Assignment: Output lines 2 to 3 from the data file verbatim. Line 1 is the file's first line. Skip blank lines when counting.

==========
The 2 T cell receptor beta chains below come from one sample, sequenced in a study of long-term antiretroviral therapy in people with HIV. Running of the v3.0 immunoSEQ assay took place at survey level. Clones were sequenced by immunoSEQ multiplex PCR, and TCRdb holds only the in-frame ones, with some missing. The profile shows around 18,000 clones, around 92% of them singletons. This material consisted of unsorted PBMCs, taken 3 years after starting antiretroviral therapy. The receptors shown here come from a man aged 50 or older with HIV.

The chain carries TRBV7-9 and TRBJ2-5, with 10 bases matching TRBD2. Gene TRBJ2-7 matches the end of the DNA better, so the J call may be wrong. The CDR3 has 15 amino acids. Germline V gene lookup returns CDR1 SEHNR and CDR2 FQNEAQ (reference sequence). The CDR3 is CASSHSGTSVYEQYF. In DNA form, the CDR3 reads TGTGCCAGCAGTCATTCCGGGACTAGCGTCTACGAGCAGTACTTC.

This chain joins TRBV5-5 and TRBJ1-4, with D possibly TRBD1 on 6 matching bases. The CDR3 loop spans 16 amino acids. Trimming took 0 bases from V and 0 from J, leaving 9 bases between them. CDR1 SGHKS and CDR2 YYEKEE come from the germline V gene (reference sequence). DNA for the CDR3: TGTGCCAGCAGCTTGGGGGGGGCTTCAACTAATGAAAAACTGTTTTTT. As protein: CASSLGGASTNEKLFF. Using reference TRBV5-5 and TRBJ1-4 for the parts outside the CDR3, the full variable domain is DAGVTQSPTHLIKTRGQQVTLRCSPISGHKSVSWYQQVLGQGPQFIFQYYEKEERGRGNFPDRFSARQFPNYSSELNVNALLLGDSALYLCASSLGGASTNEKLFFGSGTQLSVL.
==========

The chain carries TRBV7-9 and TRBJ2-5, with 10 bases matching TRBD2. Gene TRBJ2-7 matches the end of the DNA better, so the J call may be wrong. The CDR3 has 15 amino acids. Germline V gene lookup returns CDR1 SEHNR and CDR2 FQNEAQ (reference sequence). The CDR3 is CASSHSGTSVYEQYF. In DNA form, the CDR3 reads TGTGCCAGCAGTCATTCCGGGACTAGCGTCTACGAGCAGTACTTC.

This chain joins TRBV5-5 and TRBJ1-4, with D possibly TRBD1 on 6 matching bases. The CDR3 loop spans 16 amino acids. Trimming took 0 bases from V and 0 from J, leaving 9 bases between them. CDR1 SGHKS and CDR2 YYEKEE come from the germline V gene (reference sequence). DNA for the CDR3: TGTGCCAGCAGCTTGGGGGGGGCTTCAACTAATGAAAAACTGTTTTTT. As protein: CASSLGGASTNEKLFF. Using reference TRBV5-5 and TRBJ1-4 for the parts outside the CDR3, the full variable domain is DAGVTQSPTHLIKTRGQQVTLRCSPISGHKSVSWYQQVLGQGPQFIFQYYEKEERGRGNFPDRFSARQFPNYSSELNVNALLLGDSALYLCASSLGGASTNEKLFFGSGTQLSVL.